Here's the view from St. Nicholas's church, the best view in the city. It took 3 photos, as the complex is large and sprawls across the mountain top.
I'll describe the buildings as I visited them, from right to left.
I started with the Alcazaba, the military complex. It was basically a set of buildings (now gone, though you can see the foundations where there were several towers, and the view from them was, well, there's a photo. You tell me.) I didn't have much time here, as my ticket for the Palacios Nazarines, was for 10 and I got to the Alhambra complex around 9 (I lined up at 6:30 to get my ticket - as they stop selling once they reach a certain number of visitors). They also limit the number of people in the middle complex at any given time to keep the monument in good repair.
I spent more time there, though not as much as I would have liked. The walls and ceilings were all carved and patterned. Here's a view from the windows (also carved). The picture beside it is of one of the interior courtyards. This one looks onto the room where the Sultan met with his subjects. The pools are designed so the buildings seem to disappear into them (it's the technique used at the Taj Mahal). The picture beside that is the room itself. The sultan would sit in one of the alcoves, back lit by stained glass windows.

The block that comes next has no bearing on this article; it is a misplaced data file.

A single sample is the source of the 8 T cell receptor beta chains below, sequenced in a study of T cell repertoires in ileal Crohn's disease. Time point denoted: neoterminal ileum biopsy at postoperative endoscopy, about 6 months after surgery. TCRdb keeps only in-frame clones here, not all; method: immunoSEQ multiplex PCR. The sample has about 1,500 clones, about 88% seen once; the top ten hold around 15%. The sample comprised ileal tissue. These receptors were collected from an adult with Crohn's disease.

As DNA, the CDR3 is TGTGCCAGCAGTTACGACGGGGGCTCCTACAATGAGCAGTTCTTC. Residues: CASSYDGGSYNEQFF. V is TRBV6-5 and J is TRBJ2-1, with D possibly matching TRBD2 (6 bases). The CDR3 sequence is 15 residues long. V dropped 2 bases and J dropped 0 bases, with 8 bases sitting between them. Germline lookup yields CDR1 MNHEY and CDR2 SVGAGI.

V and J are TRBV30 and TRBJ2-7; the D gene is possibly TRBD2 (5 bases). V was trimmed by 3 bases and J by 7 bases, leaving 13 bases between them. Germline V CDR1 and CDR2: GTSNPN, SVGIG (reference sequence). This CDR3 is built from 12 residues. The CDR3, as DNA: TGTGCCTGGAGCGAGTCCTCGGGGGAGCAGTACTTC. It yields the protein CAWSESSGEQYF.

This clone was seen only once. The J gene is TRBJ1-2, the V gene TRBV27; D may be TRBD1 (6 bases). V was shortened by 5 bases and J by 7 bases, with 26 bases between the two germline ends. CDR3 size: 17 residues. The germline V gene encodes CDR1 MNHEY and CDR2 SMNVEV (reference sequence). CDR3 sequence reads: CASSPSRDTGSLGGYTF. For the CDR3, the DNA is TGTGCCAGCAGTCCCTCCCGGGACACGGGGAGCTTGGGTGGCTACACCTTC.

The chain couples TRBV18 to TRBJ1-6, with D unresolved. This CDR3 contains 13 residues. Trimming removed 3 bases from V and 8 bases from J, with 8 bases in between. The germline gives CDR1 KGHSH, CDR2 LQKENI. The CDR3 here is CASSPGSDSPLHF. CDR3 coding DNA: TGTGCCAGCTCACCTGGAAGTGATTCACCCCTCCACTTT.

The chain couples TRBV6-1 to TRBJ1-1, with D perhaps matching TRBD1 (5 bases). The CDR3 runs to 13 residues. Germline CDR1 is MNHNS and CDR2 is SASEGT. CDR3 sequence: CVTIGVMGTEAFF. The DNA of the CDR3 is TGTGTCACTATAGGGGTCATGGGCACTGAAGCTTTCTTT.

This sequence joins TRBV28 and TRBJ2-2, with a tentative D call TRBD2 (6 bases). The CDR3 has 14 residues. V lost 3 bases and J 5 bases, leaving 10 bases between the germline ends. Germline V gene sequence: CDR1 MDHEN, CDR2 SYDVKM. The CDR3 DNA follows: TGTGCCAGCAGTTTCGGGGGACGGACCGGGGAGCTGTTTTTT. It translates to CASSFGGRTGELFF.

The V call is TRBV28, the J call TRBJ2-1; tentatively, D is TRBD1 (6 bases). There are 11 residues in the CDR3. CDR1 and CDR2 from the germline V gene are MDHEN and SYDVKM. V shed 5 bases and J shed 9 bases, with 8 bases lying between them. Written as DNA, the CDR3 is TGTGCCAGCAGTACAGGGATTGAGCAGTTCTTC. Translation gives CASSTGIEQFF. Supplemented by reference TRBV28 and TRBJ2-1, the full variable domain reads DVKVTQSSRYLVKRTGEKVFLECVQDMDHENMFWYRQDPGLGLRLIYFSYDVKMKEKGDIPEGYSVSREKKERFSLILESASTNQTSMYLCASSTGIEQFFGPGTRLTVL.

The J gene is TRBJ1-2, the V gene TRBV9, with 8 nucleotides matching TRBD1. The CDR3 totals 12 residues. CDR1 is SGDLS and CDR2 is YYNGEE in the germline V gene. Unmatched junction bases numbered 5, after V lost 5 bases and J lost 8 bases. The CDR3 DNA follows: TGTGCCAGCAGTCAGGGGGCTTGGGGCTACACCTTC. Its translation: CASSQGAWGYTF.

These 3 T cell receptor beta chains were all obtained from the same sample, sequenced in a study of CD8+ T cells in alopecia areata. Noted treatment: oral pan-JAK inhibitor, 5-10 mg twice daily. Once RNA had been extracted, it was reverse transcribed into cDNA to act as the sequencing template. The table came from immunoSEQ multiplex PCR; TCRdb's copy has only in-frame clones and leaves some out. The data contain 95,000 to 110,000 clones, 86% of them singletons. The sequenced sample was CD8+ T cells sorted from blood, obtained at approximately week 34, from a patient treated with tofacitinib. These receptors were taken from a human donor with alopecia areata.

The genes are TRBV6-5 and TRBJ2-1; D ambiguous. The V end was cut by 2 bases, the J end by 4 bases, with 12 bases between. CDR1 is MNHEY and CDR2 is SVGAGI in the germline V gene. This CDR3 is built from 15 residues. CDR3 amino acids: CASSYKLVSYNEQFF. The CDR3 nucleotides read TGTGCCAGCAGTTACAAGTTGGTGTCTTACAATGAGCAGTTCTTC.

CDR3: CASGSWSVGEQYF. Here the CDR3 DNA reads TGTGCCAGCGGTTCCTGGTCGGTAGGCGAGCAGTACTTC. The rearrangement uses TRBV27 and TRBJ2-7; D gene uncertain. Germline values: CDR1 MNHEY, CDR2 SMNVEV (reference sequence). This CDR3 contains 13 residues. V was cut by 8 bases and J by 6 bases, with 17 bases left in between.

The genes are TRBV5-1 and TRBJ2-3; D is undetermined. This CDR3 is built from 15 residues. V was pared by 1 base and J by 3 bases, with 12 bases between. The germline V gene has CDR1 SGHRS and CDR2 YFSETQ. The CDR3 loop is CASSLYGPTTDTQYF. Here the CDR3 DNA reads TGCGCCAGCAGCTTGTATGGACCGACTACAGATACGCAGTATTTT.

The next section was the 'lion's fountain' courtyard. The fountain is being restored so the centre of the courtyard's all boarded up. The king's chamber was also closed for repairs. I've got lots of pictures of this side of the courtyard. Again, amazing carvings in everything. The close up shows you some of the detail. I also added a detail of one of the stalactite ceilings. Not all of the ceilings were like this, many were wooden, but the work here was incredible.
The complex ended with another courtyard and a garden.
From there it was a long walk around one curve of the mountain to reach the Generalife garden complex. It was designed as a heavenly garden on earth. Once you reach it the garden takes up most of the hilltop on this side. You can see orchards and other gardens inaccessible to tourists. The buildings here enclose other gardens. Another interesting feature was the water staircase. (There were fountains at each landing and the handrail was a water runway.)
I'd gone through a different entrance than the one my guide book suggested, so I passed through that one on my way out. The Moors had an eye towards defense. They planned the main gate so that you couldn't move directly from the the outside to the inside, you had to go around corners making an attacking army easier to halt. There were also murder holes in the ceiling for defenders to take out more attackers.
Outside this gate and down the hill a little was a fountain.
On the path in front of it was a mosaic done in stones. I've put the photo in here not because this was unique, but because a lot of the roads and paths were done this way. Not necessarily with mosaics, but with rocks set inside cement.